Six Imperatives for Companies to Embrace Cloud Computing - Ideas for Leaders
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Six Imperatives for Companies to Embrace Cloud Computing

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Cloud computing can offer companies more cost-effective and agile IT capabilities than many traditional in-house IT services and functions. Based on an extensive study of a company successfully expanding its cloud computing capabilities, as well as on interviews with 45 other companies, a research team from the MIT’s Center for Information Systems Research lays out the imperatives that help companies prepare for and manage the shift to cloud computing.


Since 2005, the business units of California-based health care company Allergan has used cloud computing for a wide range of functions, from field sales effectiveness and travel and expense processing to HR performance planning and identity management. In 2010, the company adopted a ‘Cloud First’ policy, looking for cloud computing options before buying or building any additional IT system. Before this time, cloud computing was restricted to business competencies not related to the core and involving low-risk data. Starting in 2010, cloud computing was expanded to support non-core competencies with low-risk data, and was even expanded to include some core competencies. Eventually, half of Allergan’s application portfolio may be cloud-based.

To successfully expand its cloud computing capabilities, Allergan’s IT executives faced three challenges:

Careful management of data, especially customer data. The question is not just one of security. Who owns the data? Does sales and marketing own the marketing data? Should the finance data be restricted to the finance function? In the words of Allergan CIO Sue-Jean Lin, the data needs to be “democratized” — that is, the enterprise, and not just separate functions, owns the data.

Reskilling IT professionals. As more and more IT services are outsourced, the capabilities of in-house IT professionals must shift from a technical emphasis to an emphasis on structuring, brokering, coordinating and integrating services.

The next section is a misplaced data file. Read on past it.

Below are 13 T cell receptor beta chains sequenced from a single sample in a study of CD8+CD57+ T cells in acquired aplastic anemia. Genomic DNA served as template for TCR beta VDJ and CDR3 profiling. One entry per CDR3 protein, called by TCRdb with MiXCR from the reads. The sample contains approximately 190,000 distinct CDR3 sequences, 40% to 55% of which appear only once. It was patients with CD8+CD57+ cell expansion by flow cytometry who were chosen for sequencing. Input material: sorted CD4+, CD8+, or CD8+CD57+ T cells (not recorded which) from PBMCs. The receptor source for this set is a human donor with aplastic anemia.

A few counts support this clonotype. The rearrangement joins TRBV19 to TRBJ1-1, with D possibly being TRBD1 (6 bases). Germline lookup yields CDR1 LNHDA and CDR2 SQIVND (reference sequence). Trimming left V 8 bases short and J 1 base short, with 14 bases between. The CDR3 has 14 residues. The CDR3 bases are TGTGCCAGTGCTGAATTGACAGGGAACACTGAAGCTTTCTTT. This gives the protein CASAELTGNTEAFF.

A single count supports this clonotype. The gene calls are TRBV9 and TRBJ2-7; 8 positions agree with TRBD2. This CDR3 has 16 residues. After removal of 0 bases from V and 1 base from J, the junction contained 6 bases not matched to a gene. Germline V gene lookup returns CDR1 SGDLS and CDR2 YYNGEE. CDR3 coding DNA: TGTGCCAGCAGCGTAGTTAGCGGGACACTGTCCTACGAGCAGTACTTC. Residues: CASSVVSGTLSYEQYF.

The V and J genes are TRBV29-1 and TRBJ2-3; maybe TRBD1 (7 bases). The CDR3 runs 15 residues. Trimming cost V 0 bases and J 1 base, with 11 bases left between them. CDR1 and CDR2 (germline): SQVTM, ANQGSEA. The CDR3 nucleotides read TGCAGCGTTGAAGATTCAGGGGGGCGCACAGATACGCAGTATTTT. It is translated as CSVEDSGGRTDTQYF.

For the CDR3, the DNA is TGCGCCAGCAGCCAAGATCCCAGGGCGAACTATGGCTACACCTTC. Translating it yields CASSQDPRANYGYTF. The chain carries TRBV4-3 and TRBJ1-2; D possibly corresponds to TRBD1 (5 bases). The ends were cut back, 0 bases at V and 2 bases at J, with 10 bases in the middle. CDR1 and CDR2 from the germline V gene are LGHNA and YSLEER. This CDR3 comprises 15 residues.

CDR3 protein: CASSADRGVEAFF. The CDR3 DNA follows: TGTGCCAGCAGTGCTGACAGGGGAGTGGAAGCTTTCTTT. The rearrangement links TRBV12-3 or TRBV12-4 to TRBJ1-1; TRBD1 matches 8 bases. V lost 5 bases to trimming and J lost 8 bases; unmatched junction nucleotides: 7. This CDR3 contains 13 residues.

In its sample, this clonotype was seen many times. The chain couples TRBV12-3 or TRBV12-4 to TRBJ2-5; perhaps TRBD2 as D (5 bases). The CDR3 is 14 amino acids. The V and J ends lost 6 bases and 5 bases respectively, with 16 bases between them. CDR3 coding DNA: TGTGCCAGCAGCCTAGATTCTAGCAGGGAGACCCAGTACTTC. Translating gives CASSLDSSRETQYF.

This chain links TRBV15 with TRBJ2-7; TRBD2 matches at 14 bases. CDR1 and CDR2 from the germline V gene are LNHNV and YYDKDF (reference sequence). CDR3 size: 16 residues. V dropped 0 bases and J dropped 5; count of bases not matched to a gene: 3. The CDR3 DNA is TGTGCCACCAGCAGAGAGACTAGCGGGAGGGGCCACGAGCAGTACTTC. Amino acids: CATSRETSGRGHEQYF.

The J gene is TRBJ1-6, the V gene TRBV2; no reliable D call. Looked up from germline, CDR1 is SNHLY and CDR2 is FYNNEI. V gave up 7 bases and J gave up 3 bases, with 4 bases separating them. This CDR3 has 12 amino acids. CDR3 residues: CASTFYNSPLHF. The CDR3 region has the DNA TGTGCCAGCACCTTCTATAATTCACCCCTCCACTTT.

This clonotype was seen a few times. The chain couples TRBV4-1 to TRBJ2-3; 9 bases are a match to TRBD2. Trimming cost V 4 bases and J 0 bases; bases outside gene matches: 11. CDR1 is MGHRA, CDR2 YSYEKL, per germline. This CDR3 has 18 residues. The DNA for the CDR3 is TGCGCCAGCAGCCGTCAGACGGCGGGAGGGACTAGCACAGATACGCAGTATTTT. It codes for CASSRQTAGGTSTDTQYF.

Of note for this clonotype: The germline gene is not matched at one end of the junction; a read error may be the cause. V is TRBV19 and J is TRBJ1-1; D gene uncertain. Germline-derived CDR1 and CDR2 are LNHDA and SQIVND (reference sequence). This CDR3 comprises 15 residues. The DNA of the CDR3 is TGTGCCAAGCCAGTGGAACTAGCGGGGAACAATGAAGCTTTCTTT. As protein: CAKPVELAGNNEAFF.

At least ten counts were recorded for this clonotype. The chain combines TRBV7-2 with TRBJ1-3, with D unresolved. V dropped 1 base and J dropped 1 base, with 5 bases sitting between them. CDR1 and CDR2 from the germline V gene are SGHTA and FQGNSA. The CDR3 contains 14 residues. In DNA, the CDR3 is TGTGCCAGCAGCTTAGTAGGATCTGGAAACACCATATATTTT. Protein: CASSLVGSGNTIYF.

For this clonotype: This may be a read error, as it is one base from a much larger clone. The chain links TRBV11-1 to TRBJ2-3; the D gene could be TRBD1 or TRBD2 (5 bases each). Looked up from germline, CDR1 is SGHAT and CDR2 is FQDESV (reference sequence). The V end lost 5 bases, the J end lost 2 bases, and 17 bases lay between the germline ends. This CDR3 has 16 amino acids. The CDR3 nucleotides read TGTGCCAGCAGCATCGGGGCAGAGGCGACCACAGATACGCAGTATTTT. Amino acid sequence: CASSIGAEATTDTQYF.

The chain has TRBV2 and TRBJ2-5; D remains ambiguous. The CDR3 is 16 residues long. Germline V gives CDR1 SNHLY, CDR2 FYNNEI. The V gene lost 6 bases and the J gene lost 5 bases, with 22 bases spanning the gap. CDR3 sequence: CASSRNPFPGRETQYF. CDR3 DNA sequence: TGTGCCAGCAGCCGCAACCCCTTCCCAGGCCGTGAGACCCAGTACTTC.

Governance. The focus here is on aligning the cloud offerings with the needs of the business units. A new position, Business Relationship Manager, was created to ensure that business units received the functionality they needed. Business Relationship Managers have the responsibility for working with business units to develop the parameters of the need then sourcing the IT services required, whether in-house or through the cloud.

The entire IT strategy is guided by an executive, 11-person Technology Steering Committee (on which IT has just two votes, although the CIO does have veto power).

The benefits of Allergan’s large scale integration of cloud computing extend beyond cost-efficiency and IT functionality, including the speed with which it can now upgrade its capabilities and respond to new IT needs. Through the cloud, the company can also do a much better job of predicting its IT expenses, in essence shifting IT costs from capital expenditure to operating expenditure.


In a 2012 research briefing, CISR researchers John Mooney, Jeanne Ross (director of the centre), and Jarrod Phipps described the Allergan initiative and offered six imperatives for companies integrating cloud computing. In a 2014 Computerworld article, Moody and Ross slightly refined their list, offering the following five imperatives:

  1. Rethink the value proposition. Technology adoption is traditionally driven by a cost-saving mission. At first, cloud computing may seem the more expensive approach because of its implementation costs; the savings in the long run make it more cost-efficient — as long as IT is driven by a long-term perspective and not short-term cost-cutting.
  2. Re-architect digitized platforms. Cloud solutions will be coming from different sources. There is the temptation to think of solutions individually, believing that any integration issues can be attended to later. By then it may be too late. Think in terms of platforms, not individual solutions, and look to resolve connection and interface issues from the beginning.
  3. Redesign your IT governance. The key decision here is deciding which services are local and which services are global. Global services imply a single enterprise solution and rigorous governance.
  4. Redevelop the IT organization. As explained above, a shift to cloud computing requires reskilling your IT professionals from technicians to brokers and coordinators of IT services. New IT roles also have to be developed (e.g., Allergan’s Business Relationship Managers) to help the organization make the right IT decisions.
  5. Reset your clock. When it comes to information technology, any lag time is no longer acceptable. IT responses to changes in the market must be as immediate as possible, making speed, flexibility and agility the core competencies of your IT function — one of the main motivations for the shift to the cloud. The age of relying on building, running and maintaining internal software is passed: there is not enough time.



5 Commandments of Cloud Preparation. John G. Mooney & Jeanne W. Ross. Computerworld (14 January 2014). 

Embrace the Inevitable: Six Imperatives to Prepare Your Company for Cloud Computing. John G. Mooney, Jeanne W. Ross & Jarrod Phipps. Center for Information Systems Research (CISR) Research Briefing (October 2012). 

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Idea conceived

January 14, 2014

Idea posted

Dec 2014
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